Examination of gray whale from west Seattle reveals unusual stomach contents but no definitive cause of death
For more information on this whale contact:
- John Calambokidis or Jessie Huggins, Cascadia Research, Tel 360-943-7325
- Kristin Wilkinson, NOAA Fisheries, Tel. 206-526-4747
A whale that stranded in West Seattle last week (14 April 2010) was towed to a remote location and examined by a team from the Northwest Marine Mammal Stranding Network and results announced 19 April 2010. Logistics and relocation was coordinated by NOAA Fisheries with the help of Highline Community College (the college hopes to preserve the skeleton). The examination was lead by biologists with the Washington Department of Fish and Wildlife and Cascadia Research.
The 37 foot near-adult male was found to be in better nutritional condition than some of the other gray whales that have died in recent weeks and starvation was not considered a major contributor to the cause of death. The animal had more than 50 gallons of largely undigested stomach contents consisting mostly of algae but also a surprising amount of human debris including more than 20 plastic bags, small towels, surgical gloves, sweat pants, plastic pieces, duct tape, and a golf ball (see full list of items found and photo of all items). The debris while numerous, made up only 1-2% of the stomach contents and there was no clear indication it had caused the death of the animal. It did clearly indicate that the whale had been attempting to feed in industrial waters and therefore exposed to debris and contaminants present on the bottom in these areas. Gray whales are filter feeders that typically feed on the bottom and suck in sediment in shallow waters and filter the contents to strain out the small organisms that live there. They have been known to accumulate material including rocks and other debris from the bottom ingested in this process. While debris has been found in the stomachs of some previous gray whales found dead in Puget Sound, this appeared to be a larger quantity than had ever been found previously.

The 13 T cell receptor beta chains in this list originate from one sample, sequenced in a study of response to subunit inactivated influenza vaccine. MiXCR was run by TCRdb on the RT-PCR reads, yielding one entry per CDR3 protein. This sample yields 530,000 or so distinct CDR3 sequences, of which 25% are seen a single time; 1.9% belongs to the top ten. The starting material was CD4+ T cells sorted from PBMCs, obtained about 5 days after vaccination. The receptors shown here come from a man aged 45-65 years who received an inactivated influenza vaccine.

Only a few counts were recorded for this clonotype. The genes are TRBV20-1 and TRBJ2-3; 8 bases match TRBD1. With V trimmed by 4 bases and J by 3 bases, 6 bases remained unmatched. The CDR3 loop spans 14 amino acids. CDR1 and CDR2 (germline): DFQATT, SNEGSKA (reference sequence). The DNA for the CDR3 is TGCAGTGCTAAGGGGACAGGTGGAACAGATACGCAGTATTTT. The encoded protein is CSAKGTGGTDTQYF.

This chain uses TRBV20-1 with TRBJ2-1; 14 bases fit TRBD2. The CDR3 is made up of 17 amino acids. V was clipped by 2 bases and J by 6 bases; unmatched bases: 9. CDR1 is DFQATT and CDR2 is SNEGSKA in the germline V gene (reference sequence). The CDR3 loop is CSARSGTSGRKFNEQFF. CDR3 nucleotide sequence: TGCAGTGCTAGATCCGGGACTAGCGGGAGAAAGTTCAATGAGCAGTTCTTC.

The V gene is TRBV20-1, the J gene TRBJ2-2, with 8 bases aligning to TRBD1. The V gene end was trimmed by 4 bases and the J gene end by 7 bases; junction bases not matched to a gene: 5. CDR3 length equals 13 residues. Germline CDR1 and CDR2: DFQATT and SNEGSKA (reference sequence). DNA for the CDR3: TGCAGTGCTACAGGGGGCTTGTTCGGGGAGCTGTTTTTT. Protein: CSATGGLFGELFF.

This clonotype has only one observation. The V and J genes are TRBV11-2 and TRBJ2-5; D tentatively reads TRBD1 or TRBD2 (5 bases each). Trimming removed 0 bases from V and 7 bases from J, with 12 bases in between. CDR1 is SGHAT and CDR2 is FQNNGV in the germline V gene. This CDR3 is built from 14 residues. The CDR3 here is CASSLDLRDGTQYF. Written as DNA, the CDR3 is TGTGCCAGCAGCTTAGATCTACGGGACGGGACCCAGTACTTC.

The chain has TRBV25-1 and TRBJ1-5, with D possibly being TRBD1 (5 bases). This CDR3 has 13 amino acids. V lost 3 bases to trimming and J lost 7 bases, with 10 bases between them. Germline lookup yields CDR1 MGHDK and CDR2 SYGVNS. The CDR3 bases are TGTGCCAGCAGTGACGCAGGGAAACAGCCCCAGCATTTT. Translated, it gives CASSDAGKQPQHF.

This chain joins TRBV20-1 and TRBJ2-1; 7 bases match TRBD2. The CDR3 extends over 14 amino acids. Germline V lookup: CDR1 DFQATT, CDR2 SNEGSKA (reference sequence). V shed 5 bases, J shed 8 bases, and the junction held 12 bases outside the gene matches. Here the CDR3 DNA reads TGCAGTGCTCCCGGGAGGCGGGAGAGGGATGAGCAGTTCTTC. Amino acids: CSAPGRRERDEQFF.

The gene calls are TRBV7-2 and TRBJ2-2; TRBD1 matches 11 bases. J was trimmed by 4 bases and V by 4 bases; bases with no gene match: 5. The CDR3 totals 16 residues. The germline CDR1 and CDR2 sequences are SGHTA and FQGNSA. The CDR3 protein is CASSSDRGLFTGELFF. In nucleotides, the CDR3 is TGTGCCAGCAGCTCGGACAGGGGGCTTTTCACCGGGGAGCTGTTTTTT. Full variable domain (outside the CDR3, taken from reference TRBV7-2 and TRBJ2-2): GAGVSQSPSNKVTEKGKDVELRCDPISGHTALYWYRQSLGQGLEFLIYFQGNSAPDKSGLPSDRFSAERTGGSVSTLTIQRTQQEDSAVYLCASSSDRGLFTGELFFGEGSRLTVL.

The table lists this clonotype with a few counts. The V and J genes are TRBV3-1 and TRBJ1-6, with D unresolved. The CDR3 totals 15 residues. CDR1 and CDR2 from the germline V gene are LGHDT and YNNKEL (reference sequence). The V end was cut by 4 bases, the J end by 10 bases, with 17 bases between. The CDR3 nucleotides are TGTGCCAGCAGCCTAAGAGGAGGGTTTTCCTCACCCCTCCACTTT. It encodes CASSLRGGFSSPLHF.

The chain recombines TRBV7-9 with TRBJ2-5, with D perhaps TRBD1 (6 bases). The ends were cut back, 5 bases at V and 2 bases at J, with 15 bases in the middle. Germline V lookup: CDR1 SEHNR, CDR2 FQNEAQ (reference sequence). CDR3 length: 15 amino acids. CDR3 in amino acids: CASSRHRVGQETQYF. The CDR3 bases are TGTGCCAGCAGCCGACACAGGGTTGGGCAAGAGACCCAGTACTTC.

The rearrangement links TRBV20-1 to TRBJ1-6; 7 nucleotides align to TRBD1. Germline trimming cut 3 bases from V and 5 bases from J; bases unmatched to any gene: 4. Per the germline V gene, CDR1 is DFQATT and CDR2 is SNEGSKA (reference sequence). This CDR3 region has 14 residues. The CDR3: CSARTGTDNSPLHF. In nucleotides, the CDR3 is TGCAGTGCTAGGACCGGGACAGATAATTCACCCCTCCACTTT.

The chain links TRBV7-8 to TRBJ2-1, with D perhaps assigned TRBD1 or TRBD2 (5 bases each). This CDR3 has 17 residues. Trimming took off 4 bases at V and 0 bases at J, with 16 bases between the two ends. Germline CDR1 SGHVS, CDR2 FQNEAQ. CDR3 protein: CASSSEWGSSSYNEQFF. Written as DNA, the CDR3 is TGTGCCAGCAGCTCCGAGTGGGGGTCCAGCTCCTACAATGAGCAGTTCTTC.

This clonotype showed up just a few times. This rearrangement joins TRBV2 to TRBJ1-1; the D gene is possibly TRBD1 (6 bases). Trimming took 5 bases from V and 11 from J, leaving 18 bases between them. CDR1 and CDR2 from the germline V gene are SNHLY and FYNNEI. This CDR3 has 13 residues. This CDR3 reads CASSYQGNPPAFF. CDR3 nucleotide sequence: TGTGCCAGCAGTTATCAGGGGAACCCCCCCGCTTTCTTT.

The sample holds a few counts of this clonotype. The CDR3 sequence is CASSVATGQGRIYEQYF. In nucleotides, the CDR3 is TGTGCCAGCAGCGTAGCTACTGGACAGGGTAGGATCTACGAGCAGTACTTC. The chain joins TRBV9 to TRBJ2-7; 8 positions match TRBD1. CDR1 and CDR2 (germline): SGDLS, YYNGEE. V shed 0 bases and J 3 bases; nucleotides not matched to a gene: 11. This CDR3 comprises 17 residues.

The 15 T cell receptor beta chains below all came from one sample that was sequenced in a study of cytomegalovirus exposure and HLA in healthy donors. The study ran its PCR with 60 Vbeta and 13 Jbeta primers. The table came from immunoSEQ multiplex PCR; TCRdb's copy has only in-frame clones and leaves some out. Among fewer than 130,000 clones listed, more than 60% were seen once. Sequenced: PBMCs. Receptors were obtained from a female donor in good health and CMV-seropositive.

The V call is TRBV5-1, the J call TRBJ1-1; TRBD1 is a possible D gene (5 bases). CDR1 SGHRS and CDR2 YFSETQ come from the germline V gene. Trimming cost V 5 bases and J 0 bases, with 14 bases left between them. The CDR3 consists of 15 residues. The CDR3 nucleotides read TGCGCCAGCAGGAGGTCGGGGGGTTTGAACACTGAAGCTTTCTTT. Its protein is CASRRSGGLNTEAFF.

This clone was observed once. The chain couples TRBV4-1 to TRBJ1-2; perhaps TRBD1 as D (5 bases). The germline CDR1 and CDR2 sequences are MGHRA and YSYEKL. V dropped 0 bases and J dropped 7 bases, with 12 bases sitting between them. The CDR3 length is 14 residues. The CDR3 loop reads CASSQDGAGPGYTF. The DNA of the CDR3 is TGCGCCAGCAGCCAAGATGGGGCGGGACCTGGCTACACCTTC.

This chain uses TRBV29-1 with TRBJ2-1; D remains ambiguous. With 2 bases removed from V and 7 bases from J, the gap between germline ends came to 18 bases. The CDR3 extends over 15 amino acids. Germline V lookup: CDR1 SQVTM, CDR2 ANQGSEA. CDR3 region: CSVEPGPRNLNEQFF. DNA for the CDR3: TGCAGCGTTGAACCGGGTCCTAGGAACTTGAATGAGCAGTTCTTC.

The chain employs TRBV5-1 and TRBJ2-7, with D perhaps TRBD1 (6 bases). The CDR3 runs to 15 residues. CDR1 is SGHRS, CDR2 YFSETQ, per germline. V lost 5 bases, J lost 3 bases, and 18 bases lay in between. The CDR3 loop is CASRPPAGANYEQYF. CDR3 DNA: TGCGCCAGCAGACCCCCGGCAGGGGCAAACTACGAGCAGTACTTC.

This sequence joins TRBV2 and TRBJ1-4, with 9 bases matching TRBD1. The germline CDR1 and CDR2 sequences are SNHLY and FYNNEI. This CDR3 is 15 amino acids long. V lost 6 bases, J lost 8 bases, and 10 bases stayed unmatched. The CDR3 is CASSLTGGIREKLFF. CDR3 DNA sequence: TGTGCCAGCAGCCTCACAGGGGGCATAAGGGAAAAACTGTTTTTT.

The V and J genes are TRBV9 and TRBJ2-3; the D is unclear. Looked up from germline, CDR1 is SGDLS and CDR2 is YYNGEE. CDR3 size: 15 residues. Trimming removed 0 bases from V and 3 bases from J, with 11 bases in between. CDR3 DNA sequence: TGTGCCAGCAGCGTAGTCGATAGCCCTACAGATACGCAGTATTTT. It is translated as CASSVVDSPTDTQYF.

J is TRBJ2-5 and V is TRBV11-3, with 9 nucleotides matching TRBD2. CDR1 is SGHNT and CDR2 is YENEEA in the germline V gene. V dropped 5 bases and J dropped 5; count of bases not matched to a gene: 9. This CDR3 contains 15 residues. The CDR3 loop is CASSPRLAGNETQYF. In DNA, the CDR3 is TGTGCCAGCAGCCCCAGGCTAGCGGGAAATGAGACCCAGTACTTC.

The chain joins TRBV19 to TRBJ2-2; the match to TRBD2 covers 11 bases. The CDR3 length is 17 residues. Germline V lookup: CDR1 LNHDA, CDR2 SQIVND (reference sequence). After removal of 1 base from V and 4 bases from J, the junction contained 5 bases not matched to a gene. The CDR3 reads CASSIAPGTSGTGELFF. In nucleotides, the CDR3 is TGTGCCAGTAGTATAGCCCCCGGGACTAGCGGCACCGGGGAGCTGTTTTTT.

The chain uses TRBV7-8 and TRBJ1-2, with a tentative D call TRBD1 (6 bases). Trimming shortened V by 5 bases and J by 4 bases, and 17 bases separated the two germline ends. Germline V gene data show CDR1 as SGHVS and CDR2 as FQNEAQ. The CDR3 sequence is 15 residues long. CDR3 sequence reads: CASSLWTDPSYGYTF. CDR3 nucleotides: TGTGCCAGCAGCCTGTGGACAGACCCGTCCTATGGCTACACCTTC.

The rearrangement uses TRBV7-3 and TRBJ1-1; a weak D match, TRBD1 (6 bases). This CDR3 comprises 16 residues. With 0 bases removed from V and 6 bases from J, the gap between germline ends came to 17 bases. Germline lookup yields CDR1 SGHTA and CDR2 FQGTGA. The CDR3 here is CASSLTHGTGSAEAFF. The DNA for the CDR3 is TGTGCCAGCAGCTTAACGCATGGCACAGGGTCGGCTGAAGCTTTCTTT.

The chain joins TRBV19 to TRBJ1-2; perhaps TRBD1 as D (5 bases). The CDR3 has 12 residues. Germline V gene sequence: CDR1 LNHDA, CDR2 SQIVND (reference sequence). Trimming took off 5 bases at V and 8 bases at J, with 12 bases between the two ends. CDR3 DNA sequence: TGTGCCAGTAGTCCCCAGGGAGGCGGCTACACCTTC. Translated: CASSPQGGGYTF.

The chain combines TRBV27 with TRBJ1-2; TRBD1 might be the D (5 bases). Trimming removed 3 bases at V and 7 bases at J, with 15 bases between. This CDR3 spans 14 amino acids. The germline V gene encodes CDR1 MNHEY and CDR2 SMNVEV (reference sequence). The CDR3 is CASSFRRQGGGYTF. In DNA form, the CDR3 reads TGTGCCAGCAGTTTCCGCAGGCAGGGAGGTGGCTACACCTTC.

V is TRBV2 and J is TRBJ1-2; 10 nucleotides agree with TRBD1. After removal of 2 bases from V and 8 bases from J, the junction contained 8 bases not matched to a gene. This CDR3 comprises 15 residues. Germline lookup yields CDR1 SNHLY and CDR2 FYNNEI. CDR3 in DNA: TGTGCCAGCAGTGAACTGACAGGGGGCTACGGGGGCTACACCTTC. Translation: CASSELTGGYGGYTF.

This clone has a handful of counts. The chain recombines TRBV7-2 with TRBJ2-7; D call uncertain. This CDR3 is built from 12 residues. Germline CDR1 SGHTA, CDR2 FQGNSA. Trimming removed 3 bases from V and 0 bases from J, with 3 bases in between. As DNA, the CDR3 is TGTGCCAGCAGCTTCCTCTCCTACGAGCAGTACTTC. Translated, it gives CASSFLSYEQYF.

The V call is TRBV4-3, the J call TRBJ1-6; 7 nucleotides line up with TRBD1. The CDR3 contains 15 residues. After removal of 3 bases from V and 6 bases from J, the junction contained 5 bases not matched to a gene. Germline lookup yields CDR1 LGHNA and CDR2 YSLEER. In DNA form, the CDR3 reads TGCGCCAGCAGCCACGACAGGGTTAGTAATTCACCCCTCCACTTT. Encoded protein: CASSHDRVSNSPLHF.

The whale also had cuts on the head possibly from a boat propeller but these did not appear fresh or deep enough to have been involved in the death of the animal. The thorough examination resulted in the collection of a large number of samples for additional analysis including examination for pathology, microbiology, biotoxins, and contaminants. These results will not be known for weeks or months but may provide additional insights into the cause of death of this whale.
This is the fifth gray whale to have died this year in Washington and the fourth in Puget Sound in the last 2 weeks. A summary of some of the other previous gray whale deaths is also available at this link.